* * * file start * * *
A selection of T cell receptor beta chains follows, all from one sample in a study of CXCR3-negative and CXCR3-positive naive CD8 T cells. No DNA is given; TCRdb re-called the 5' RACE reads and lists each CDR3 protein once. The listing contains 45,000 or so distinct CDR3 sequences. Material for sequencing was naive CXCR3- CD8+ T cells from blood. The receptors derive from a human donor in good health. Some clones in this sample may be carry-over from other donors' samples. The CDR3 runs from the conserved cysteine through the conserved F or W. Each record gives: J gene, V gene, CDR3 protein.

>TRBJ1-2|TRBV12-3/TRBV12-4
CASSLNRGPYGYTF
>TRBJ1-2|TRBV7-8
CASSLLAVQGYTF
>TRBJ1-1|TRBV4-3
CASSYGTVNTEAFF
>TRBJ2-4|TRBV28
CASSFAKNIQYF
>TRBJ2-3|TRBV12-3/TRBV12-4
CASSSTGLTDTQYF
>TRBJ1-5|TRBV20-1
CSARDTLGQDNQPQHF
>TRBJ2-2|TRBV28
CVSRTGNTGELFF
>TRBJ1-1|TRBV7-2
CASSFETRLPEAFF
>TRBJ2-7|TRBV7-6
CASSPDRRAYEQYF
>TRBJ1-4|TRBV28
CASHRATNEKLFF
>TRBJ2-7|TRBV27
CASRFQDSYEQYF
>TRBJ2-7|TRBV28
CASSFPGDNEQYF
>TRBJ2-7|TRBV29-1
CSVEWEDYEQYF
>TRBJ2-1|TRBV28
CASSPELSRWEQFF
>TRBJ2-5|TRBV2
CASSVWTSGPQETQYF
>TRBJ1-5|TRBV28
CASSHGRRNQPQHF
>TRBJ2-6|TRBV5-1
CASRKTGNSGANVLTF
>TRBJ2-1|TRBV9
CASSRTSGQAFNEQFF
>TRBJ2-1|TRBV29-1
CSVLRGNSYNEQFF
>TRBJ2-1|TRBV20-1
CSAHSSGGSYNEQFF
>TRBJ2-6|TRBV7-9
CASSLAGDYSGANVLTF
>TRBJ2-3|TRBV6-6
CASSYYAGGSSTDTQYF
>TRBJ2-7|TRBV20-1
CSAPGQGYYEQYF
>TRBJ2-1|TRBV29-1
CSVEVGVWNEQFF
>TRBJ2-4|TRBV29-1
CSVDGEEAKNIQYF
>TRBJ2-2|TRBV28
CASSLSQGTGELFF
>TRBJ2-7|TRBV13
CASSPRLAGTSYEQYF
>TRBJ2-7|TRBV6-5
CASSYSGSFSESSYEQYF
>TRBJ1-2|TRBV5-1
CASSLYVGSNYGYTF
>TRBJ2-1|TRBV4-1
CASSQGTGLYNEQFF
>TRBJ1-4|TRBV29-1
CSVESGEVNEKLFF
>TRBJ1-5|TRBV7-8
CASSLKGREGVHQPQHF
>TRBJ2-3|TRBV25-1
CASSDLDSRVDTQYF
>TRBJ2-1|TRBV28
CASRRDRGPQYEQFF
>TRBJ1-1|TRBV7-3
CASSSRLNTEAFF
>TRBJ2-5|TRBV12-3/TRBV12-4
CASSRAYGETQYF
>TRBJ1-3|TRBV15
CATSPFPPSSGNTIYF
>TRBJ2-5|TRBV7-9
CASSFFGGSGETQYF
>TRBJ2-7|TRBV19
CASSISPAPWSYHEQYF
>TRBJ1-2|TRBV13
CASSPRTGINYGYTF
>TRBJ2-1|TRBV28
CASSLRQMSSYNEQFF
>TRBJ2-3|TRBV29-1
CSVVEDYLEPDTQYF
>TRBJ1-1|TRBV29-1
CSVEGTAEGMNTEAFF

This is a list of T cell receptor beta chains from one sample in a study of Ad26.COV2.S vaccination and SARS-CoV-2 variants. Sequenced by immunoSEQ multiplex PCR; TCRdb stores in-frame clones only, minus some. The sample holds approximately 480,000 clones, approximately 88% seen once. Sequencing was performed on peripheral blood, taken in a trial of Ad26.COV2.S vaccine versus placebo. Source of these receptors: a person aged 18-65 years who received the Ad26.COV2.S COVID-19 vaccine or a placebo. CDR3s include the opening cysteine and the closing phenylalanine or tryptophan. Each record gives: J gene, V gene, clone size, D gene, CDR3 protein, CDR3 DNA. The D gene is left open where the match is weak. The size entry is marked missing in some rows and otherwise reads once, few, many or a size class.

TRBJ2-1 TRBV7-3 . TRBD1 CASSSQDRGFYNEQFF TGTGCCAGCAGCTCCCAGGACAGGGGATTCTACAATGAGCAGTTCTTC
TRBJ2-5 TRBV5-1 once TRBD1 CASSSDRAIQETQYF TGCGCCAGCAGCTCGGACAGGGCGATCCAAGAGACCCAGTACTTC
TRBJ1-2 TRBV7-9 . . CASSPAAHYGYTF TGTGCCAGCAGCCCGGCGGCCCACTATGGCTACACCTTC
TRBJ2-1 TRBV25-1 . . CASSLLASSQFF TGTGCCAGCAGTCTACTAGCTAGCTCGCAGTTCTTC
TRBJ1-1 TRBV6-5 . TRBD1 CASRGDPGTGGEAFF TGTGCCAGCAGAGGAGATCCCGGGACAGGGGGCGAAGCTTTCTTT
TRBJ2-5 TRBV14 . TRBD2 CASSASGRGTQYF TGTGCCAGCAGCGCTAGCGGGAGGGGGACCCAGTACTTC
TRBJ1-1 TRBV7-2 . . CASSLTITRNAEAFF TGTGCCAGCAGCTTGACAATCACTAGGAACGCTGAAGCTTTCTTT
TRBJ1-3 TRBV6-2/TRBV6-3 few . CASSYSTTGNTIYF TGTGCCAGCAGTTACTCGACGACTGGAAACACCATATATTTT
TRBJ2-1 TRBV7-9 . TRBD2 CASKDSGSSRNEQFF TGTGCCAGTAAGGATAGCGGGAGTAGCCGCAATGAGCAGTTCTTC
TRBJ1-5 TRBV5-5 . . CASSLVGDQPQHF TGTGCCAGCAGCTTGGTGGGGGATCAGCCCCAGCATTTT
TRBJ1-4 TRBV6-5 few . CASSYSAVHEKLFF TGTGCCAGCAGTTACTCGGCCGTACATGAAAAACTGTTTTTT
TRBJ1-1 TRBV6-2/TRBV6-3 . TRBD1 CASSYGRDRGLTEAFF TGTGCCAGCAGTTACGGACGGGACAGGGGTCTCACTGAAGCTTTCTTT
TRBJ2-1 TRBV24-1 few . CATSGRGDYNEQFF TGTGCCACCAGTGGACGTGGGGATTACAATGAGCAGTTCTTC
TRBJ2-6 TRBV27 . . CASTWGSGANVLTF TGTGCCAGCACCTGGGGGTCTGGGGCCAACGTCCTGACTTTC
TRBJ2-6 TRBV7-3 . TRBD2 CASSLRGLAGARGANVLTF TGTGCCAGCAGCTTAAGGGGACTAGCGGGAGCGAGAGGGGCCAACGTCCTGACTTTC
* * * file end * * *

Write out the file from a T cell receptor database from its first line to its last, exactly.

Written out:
A selection of T cell receptor beta chains follows, all from one sample in a study of CXCR3-negative and CXCR3-positive naive CD8 T cells. No DNA is given; TCRdb re-called the 5' RACE reads and lists each CDR3 protein once. The listing contains 45,000 or so distinct CDR3 sequences. Material for sequencing was naive CXCR3- CD8+ T cells from blood. The receptors derive from a human donor in good health. Some clones in this sample may be carry-over from other donors' samples. The CDR3 runs from the conserved cysteine through the conserved F or W. Each record gives: J gene, V gene, CDR3 protein.

>TRBJ1-2|TRBV12-3/TRBV12-4
CASSLNRGPYGYTF
>TRBJ1-2|TRBV7-8
CASSLLAVQGYTF
>TRBJ1-1|TRBV4-3
CASSYGTVNTEAFF
>TRBJ2-4|TRBV28
CASSFAKNIQYF
>TRBJ2-3|TRBV12-3/TRBV12-4
CASSSTGLTDTQYF
>TRBJ1-5|TRBV20-1
CSARDTLGQDNQPQHF
>TRBJ2-2|TRBV28
CVSRTGNTGELFF
>TRBJ1-1|TRBV7-2
CASSFETRLPEAFF
>TRBJ2-7|TRBV7-6
CASSPDRRAYEQYF
>TRBJ1-4|TRBV28
CASHRATNEKLFF
>TRBJ2-7|TRBV27
CASRFQDSYEQYF
>TRBJ2-7|TRBV28
CASSFPGDNEQYF
>TRBJ2-7|TRBV29-1
CSVEWEDYEQYF
>TRBJ2-1|TRBV28
CASSPELSRWEQFF
>TRBJ2-5|TRBV2
CASSVWTSGPQETQYF
>TRBJ1-5|TRBV28
CASSHGRRNQPQHF
>TRBJ2-6|TRBV5-1
CASRKTGNSGANVLTF
>TRBJ2-1|TRBV9
CASSRTSGQAFNEQFF
>TRBJ2-1|TRBV29-1
CSVLRGNSYNEQFF
>TRBJ2-1|TRBV20-1
CSAHSSGGSYNEQFF
>TRBJ2-6|TRBV7-9
CASSLAGDYSGANVLTF
>TRBJ2-3|TRBV6-6
CASSYYAGGSSTDTQYF
>TRBJ2-7|TRBV20-1
CSAPGQGYYEQYF
>TRBJ2-1|TRBV29-1
CSVEVGVWNEQFF
>TRBJ2-4|TRBV29-1
CSVDGEEAKNIQYF
>TRBJ2-2|TRBV28
CASSLSQGTGELFF
>TRBJ2-7|TRBV13
CASSPRLAGTSYEQYF
>TRBJ2-7|TRBV6-5
CASSYSGSFSESSYEQYF
>TRBJ1-2|TRBV5-1
CASSLYVGSNYGYTF
>TRBJ2-1|TRBV4-1
CASSQGTGLYNEQFF
>TRBJ1-4|TRBV29-1
CSVESGEVNEKLFF
>TRBJ1-5|TRBV7-8
CASSLKGREGVHQPQHF
>TRBJ2-3|TRBV25-1
CASSDLDSRVDTQYF
>TRBJ2-1|TRBV28
CASRRDRGPQYEQFF
>TRBJ1-1|TRBV7-3
CASSSRLNTEAFF
>TRBJ2-5|TRBV12-3/TRBV12-4
CASSRAYGETQYF
>TRBJ1-3|TRBV15
CATSPFPPSSGNTIYF
>TRBJ2-5|TRBV7-9
CASSFFGGSGETQYF
>TRBJ2-7|TRBV19
CASSISPAPWSYHEQYF
>TRBJ1-2|TRBV13
CASSPRTGINYGYTF
>TRBJ2-1|TRBV28
CASSLRQMSSYNEQFF
>TRBJ2-3|TRBV29-1
CSVVEDYLEPDTQYF
>TRBJ1-1|TRBV29-1
CSVEGTAEGMNTEAFF

This is a list of T cell receptor beta chains from one sample in a study of Ad26.COV2.S vaccination and SARS-CoV-2 variants. Sequenced by immunoSEQ multiplex PCR; TCRdb stores in-frame clones only, minus some. The sample holds approximately 480,000 clones, approximately 88% seen once. Sequencing was performed on peripheral blood, taken in a trial of Ad26.COV2.S vaccine versus placebo. Source of these receptors: a person aged 18-65 years who received the Ad26.COV2.S COVID-19 vaccine or a placebo. CDR3s include the opening cysteine and the closing phenylalanine or tryptophan. Each record gives: J gene, V gene, clone size, D gene, CDR3 protein, CDR3 DNA. The D gene is left open where the match is weak. The size entry is marked missing in some rows and otherwise reads once, few, many or a size class.

TRBJ2-1 TRBV7-3 . TRBD1 CASSSQDRGFYNEQFF TGTGCCAGCAGCTCCCAGGACAGGGGATTCTACAATGAGCAGTTCTTC
TRBJ2-5 TRBV5-1 once TRBD1 CASSSDRAIQETQYF TGCGCCAGCAGCTCGGACAGGGCGATCCAAGAGACCCAGTACTTC
TRBJ1-2 TRBV7-9 . . CASSPAAHYGYTF TGTGCCAGCAGCCCGGCGGCCCACTATGGCTACACCTTC
TRBJ2-1 TRBV25-1 . . CASSLLASSQFF TGTGCCAGCAGTCTACTAGCTAGCTCGCAGTTCTTC
TRBJ1-1 TRBV6-5 . TRBD1 CASRGDPGTGGEAFF TGTGCCAGCAGAGGAGATCCCGGGACAGGGGGCGAAGCTTTCTTT
TRBJ2-5 TRBV14 . TRBD2 CASSASGRGTQYF TGTGCCAGCAGCGCTAGCGGGAGGGGGACCCAGTACTTC
TRBJ1-1 TRBV7-2 . . CASSLTITRNAEAFF TGTGCCAGCAGCTTGACAATCACTAGGAACGCTGAAGCTTTCTTT
TRBJ1-3 TRBV6-2/TRBV6-3 few . CASSYSTTGNTIYF TGTGCCAGCAGTTACTCGACGACTGGAAACACCATATATTTT
TRBJ2-1 TRBV7-9 . TRBD2 CASKDSGSSRNEQFF TGTGCCAGTAAGGATAGCGGGAGTAGCCGCAATGAGCAGTTCTTC
TRBJ1-5 TRBV5-5 . . CASSLVGDQPQHF TGTGCCAGCAGCTTGGTGGGGGATCAGCCCCAGCATTTT
TRBJ1-4 TRBV6-5 few . CASSYSAVHEKLFF TGTGCCAGCAGTTACTCGGCCGTACATGAAAAACTGTTTTTT
TRBJ1-1 TRBV6-2/TRBV6-3 . TRBD1 CASSYGRDRGLTEAFF TGTGCCAGCAGTTACGGACGGGACAGGGGTCTCACTGAAGCTTTCTTT
TRBJ2-1 TRBV24-1 few . CATSGRGDYNEQFF TGTGCCACCAGTGGACGTGGGGATTACAATGAGCAGTTCTTC
TRBJ2-6 TRBV27 . . CASTWGSGANVLTF TGTGCCAGCACCTGGGGGTCTGGGGCCAACGTCCTGACTTTC
TRBJ2-6 TRBV7-3 . TRBD2 CASSLRGLAGARGANVLTF TGTGCCAGCAGCTTAAGGGGACTAGCGGGAGCGAGAGGGGCCAACGTCCTGACTTTC